“I thought it would make a good joke to pull a vessel all the way to the Safeway parking lot. To show that we could literally walk a boat all the way to Safeway on these air bags,” Brock said.

Once ashore, he uses blocks to replace the deflating air bags. Brock’s job is now finished. Once the vessel is ready to go back into the water, he launches it using the same procedure, but in reverse.

To avoid air bag punctures, teams from Salvage and Sales sweep the beach by going on an “FOB walk.” That’s short for “fallen-off debris,” Ford explains.
“People ask me, ‘Who thought this up?’” Ford said. “I tell them the Egyptians. They were doing this thousands of years ago.”

For Alaska, though, Brock’s modifications come almost project to project. Getting a vessel ashore in Nome, for example, takes a slightly different process because it doesn’t have the 20-foot tidal variations of Kachemak Bay.

“There you might see a 2-foot tide difference,” he said. Also, the process accounts for differences in prop locations on the boat to protect it during the removal. “And we’re able to do much more complicated hulls and various-sized vessels.”

The biggest vessel in the harbor, F/V Horizon at 180 feet, is scheduled to come out in November.

Environmental safety

How safe is this work on a stormy beach that sees 100-mph winds and wrathful rains? Brock said he requires certain steps, among them the removal of fuels and fluids as much as possible prior to setting a boat onshore. A filter fabric is spread beneath the boat to receive the paint chips and any fluids. A giant “vacuum” system sucks up debris at the end of a project.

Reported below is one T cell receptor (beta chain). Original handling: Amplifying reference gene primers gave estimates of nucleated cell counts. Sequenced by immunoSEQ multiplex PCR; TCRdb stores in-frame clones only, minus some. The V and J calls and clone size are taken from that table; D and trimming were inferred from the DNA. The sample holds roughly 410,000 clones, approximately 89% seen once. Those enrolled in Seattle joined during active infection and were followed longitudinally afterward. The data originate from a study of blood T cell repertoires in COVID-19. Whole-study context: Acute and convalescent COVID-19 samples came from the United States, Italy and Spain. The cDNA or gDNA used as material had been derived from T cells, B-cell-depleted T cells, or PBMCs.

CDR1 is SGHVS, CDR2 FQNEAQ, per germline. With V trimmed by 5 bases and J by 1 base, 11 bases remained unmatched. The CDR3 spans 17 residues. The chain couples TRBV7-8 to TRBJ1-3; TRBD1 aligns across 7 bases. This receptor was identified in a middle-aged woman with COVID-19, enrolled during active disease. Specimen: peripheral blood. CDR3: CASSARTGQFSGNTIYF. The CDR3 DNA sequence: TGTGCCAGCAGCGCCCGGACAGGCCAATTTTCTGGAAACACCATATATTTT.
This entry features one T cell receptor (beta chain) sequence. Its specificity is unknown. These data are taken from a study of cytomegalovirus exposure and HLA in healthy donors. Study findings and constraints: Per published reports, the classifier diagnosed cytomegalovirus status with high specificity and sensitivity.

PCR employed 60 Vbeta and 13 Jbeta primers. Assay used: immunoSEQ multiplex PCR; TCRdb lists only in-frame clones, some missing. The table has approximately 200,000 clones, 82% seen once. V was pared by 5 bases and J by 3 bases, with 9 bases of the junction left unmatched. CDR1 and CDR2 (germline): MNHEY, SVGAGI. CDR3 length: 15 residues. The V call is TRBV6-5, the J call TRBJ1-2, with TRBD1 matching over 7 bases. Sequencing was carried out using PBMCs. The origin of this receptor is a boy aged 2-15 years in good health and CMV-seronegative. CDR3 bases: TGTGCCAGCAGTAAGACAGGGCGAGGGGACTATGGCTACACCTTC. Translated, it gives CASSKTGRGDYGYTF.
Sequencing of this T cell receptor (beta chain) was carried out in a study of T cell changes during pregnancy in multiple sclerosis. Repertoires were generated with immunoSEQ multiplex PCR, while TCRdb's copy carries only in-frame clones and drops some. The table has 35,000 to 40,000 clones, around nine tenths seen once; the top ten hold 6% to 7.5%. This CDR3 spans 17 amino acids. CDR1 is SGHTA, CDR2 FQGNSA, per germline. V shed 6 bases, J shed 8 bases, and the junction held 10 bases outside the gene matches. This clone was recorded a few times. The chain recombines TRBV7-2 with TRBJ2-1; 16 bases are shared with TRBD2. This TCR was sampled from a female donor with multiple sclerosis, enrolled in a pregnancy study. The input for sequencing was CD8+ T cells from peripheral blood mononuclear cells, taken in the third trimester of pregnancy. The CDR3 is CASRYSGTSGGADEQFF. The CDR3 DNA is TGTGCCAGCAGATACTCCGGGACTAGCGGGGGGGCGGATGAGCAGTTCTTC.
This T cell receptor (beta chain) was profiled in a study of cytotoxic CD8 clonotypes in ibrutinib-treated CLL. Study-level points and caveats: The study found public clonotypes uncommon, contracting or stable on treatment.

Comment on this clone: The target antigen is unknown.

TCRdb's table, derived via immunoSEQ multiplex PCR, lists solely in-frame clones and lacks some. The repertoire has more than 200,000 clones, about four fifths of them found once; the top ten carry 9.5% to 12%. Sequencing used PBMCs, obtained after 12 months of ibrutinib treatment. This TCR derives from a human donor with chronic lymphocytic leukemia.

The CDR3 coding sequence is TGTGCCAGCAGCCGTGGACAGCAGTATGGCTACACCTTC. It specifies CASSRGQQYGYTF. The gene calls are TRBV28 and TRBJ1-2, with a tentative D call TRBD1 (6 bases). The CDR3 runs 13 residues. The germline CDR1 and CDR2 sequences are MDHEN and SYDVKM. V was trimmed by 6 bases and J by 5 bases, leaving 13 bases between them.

“I don’t have any control over a project — my job is done as soon as I’ve hauled the boat ashore,” Brock said. “But I do have influence. To get back in the water, you have to work with me.”

Harbormaster Bryan Hawkins said that activities are limited under state regulations followed by the harbor. The work area is on city land.

“It is safe because we limit the types of activities they are allowed to do,” Hawkins said. “We have them put down the ground cover. Rainwater will go through it but any dirt or grindings off the boat won’t. We talk about control of the fluids — nothing gets discharged off the boat. And what to do if there is an accident, so the soils are removed by a contractor.”

Hawkins oversees each haul-out with his list of requirements. He’s informed of the scope of work ahead and questions boat owners about their fuel on board. He emphasizes this isn’t a boat storage option.

New industry

Since this is a new industry, essentially, tariffs in place to charge for the vessels aren’t quite adequate. Hawkins is in the process of writing new tariffs that will then be submitted for Homer City Council approval in January.
Still, a 17-cents per-square-foot tariff adds a new revenue stream to the harbor.

“I want to make it attractive. This is absolutely a new source of revenue for the harbor,” Hawkins said. “It serves our fleet, attracts new customers and it supports a growing industry in this community. I’m glad they can figure out how to do this.”

Brock feels the demand indicates a public need on this side of Cook Inlet, including farther north on the Kenai Peninsula.

His haul-outs are timed to the tides, with about 15 planned in the months ahead. The staging area around Pier One Theatre will at times look like a boatyard.

“Or a parking lot,” Brock said. “A parking lot with many-size vehicles.”